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Articles by T. Kesmala
Total Records ( 17 ) for T. Kesmala
  R. Puttha , S. Jogloy , S. Wongkaew , J. Sanitchon , T. Kesmala and A. Patanothai
  The objectives of this study were to estimate heritability for PBNV resistance parameters and to determine phenotypic and genotypic correlations among PBNV resistance parameters and agronomic traits. One hundred and ninety two progenies in the F5 and F6 generations of peanut as well as their parents were evaluated under natural infection of PBNV in a randomized complete block design with six replications for two years. Additional experiment of the duplicated materials was also conducted for agronomic evaluation for one year using similar experimental procedures under conditions that favored optimum agronomic performance. Heritability estimates were low to relatively high for both disease incidence and disease severity, depending on crosses, ranging form 0.10 to 0.90 and 0.00 to 0.79, respectively. Phenotypic and genotypic correlation coefficients for PBND incidence and PBND severity were high, ranging from 0.94** to 0.98** and 0.99** and 1.00**, respectively. Phenotypic and genotypic correlation coefficients between PBNV resistance parameters and agronomic characters were generally low for most pairs of characters, except between PBNV resistance parameters and 100-seed weight for which it was moderate (0.42** to 0.60**) PBNV susceptibility is somewhat associated with larger seed and might hinder the progress of breeding for large-seeded peanut with resistance to PBNV.
  S. Ekvised , S. Jogloy , C. Akkasaeng , M. Keerati- kasikorn , T. Kesmala , I. Buddhasimma and A. Patanothai
  Selection of an efficient, simple and accurate screening method is important in a varietal evaluation program. The objective of this study was to evaluate reactions of peanut lines to natural thrips infestation using thrips number parameters and thrips damage parameters to identify which parameters were consistent and most suitable in separating the difference of peanut lines. Another objective was to evaluate appropriate assessment times. A randomized complete block design with six replications was used at three environments. Data were recorded for adult thrips number. Juvenile thrips number, total thrips number, Percentage of damaged plants, percentage of damaged leaves and thrips damage rating at 30, 0, 0, 0 and 70 Days After Planting (DAP). Sticky traps were also used to monitor thrips abundance in environment 3 and found that Scirtothrips dorsalis was the most abundant species accounting for 48.7% of total adult thrips number. Differences among cultivars for adult thrips number and total thrips number were observed at 40, 0, 0 and 70 DAP, but not at 30 DAP. Differences among cultivars for juvenile thrips number were observed at 60 and 70 DAP. The differences among cultivars for thrips number were less consistent across evaluation dates. The most appropriate assessment times for thrips number would be between 50 to 70 DAP. It would be difficult to identify thrips resistant lines by using thrips number as selection criterion. Differences among cultivars for percentage of damaged plants were observed at 30, 0, 0 and 60 DAP, but not at 70 DAP. Appropriate assessment times would be at 30 to 50 DAP. Differences among cultivars for percentage of damaged leaves and thrips damage rating were quite similar and observed at 30 to 70 DAP. Appropriate assessment times would be at later evaluation dates (50 to 70 DAP). Plant damage parameters are more useful than thrips number in identifying differences among peanut cultivars. These parameters are more consistent across evaluation dates and years and should be promising for use as selection criteria for thrips resistance in peanut. Among tested cultivars, IC 10 showed the lowest thrips number and plant damage.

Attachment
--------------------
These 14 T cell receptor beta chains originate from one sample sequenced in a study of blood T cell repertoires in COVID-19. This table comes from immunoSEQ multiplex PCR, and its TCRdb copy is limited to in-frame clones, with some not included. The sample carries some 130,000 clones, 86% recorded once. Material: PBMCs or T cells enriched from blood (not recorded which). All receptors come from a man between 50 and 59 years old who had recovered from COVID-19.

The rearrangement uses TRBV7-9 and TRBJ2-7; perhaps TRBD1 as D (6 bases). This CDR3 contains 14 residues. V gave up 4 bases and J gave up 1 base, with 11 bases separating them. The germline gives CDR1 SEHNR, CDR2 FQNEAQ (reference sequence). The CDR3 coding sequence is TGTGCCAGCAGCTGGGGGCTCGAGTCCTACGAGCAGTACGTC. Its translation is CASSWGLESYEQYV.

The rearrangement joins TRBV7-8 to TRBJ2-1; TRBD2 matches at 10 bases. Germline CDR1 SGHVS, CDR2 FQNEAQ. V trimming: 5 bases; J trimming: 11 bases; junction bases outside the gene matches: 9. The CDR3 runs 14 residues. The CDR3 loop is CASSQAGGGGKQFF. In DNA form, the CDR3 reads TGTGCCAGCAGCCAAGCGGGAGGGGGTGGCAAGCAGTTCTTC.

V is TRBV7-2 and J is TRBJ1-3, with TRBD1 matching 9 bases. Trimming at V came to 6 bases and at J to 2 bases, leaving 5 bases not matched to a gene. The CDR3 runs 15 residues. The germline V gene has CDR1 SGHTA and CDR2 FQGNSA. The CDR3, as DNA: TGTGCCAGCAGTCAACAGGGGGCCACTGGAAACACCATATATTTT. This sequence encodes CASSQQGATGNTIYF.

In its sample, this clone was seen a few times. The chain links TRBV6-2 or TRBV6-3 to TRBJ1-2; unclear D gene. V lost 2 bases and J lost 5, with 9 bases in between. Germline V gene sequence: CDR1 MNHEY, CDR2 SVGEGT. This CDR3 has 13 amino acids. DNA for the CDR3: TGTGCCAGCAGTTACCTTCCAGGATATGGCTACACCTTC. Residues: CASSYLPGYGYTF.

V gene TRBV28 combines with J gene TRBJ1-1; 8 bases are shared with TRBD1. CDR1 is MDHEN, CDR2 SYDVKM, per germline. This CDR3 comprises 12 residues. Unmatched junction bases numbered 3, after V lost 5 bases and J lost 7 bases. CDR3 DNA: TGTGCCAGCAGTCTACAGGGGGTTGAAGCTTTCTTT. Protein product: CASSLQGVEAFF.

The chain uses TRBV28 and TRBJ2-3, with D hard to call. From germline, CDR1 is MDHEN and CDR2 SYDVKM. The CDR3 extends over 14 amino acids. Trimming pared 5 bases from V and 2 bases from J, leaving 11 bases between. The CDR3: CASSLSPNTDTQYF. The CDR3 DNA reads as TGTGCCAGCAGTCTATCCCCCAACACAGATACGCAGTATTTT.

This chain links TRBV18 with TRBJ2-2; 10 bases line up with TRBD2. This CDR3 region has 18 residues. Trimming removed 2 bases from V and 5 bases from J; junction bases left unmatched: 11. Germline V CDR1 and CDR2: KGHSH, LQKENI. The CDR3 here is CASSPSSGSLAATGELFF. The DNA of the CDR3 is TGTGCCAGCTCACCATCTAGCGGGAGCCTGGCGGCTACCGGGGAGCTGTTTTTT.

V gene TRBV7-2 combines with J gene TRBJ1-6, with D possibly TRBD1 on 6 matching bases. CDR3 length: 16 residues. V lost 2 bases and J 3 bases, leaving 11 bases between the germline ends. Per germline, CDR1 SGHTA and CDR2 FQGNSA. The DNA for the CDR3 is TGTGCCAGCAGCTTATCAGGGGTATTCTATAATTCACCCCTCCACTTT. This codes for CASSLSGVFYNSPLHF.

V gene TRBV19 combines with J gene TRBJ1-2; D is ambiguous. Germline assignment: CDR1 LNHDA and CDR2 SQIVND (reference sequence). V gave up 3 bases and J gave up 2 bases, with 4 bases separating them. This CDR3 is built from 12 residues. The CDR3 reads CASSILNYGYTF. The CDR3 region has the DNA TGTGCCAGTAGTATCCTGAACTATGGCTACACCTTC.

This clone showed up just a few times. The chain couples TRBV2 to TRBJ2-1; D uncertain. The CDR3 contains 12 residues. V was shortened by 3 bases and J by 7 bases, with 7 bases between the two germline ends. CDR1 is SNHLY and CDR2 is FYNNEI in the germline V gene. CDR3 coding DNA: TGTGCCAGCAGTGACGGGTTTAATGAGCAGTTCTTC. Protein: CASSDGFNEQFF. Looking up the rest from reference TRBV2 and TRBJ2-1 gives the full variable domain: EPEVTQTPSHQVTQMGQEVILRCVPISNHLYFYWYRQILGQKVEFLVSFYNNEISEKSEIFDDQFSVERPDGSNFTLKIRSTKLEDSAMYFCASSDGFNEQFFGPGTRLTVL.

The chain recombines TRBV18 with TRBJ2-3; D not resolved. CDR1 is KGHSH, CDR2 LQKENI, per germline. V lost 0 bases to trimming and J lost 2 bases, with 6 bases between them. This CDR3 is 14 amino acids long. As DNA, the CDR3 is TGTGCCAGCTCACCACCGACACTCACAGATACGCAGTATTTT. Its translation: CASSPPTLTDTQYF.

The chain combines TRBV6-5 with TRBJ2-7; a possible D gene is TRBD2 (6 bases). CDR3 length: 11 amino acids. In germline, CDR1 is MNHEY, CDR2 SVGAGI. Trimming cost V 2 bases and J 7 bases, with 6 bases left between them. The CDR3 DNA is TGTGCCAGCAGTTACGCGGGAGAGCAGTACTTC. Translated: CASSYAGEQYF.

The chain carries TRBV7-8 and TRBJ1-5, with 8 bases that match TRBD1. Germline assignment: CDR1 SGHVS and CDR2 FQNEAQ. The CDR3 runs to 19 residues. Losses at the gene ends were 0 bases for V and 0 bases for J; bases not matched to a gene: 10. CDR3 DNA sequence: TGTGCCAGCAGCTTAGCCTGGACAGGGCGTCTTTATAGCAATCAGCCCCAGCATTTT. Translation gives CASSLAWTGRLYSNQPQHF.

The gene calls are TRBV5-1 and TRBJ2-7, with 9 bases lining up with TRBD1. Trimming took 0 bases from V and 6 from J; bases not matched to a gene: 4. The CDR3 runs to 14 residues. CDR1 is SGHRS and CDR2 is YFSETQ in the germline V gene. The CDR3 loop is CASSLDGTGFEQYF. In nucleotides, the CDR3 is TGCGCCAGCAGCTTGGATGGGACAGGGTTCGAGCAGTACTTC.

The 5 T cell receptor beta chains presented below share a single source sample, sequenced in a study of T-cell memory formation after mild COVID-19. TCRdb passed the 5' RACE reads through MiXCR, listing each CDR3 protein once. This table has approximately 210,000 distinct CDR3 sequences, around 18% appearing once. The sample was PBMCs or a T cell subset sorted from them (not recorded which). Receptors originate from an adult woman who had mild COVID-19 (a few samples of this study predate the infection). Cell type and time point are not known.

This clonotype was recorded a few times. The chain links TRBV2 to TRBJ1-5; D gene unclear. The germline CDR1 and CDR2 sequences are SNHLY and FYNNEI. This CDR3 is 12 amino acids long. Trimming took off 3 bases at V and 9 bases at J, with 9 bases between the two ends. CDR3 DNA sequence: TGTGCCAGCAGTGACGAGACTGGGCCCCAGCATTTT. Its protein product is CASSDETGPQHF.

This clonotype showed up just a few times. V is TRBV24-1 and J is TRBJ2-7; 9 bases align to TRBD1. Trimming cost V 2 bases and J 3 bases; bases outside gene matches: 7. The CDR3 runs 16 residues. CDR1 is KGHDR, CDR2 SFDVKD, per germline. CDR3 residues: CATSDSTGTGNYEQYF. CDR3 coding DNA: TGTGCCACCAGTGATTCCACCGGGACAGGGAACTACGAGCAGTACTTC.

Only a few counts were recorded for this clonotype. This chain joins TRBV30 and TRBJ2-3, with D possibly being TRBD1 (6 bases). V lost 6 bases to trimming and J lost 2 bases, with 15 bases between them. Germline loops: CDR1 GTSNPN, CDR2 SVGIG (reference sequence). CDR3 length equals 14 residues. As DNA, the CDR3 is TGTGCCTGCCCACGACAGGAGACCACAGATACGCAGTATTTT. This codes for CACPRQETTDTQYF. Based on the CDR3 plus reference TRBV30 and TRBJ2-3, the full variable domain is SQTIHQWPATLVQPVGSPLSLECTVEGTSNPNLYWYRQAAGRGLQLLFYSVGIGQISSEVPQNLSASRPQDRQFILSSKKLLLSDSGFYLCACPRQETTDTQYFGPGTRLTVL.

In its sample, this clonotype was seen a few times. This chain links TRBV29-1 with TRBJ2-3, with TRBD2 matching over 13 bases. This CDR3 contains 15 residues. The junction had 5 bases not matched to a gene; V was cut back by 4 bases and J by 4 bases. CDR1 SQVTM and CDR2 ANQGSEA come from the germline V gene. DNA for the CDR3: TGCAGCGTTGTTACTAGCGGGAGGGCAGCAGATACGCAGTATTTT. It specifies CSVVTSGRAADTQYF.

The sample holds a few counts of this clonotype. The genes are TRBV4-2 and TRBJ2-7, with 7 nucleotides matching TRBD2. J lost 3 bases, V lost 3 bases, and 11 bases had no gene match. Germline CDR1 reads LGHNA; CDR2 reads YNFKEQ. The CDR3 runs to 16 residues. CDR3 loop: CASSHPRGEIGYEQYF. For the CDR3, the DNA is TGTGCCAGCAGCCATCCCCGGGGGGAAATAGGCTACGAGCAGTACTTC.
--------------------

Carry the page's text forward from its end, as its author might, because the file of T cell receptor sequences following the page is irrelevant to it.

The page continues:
K. Niyomsil , S. Jogloy , M. Keerati-kasikorn , C. Akkasaeng , T. Kesmala and A. Patanothai
  As disease vectors and damaging pests, several thrips species are important for peanut production. Development of resistant cultivars is economical and sustainable mean to combat the problem. To achieve this goal, a better understanding of genetic control of thrips resistance is of paramount importance to the success of breeding programs. The objective of this study was to estimate relative importance of genetic parameters for total thrips number, number of adult thrips, number of larval thrips and leaf damage by thrips feeding, which might be indicative of thrips resistance in the three crosses of peanut, using generation means analysis. The experiment was conducted in a farmer’s field after rice harvest in Kalasin province in the Northeast of Thailand during dry season in 2002. Seven generations of three crosses were evaluated in a randomized complete block design with six replications under natural infestation of thrips population. Data of 50 days after planting (DAP) were reported for thrips number and data of 60, 70 and 80 DAP were reported for leaf damage. Dominance gene effect was significant in the cross ICGV 86388 x IC 10 for number of adult thrips and number of total thrips and in the cross ICGV 86388 x Khon Kaen 60-1 all genetic parameters estimated were not significant expect for dominance by dominance of adult thrip number. Additive gene effect was found in the cross IC 10 x Khon Kaen 60-1 for total thrips number. Additive x dominance epistatic gene effect was also found in the cross IC 10 x Khon Kaen 60-1 for total thrips number and larval thrips number, while dominance x dominance was expressed for adult thrips number. Additive genetic parameter for thrips damage was not significant for three sampling dates. Dominance and epistatic gene effects were significant in the cross IC 10 x Khon Kaen 60-1. Improvement of thrips resistance may be possible in the cross IC 10 x Khon Kaen 60-1 because of significant additive gene effect.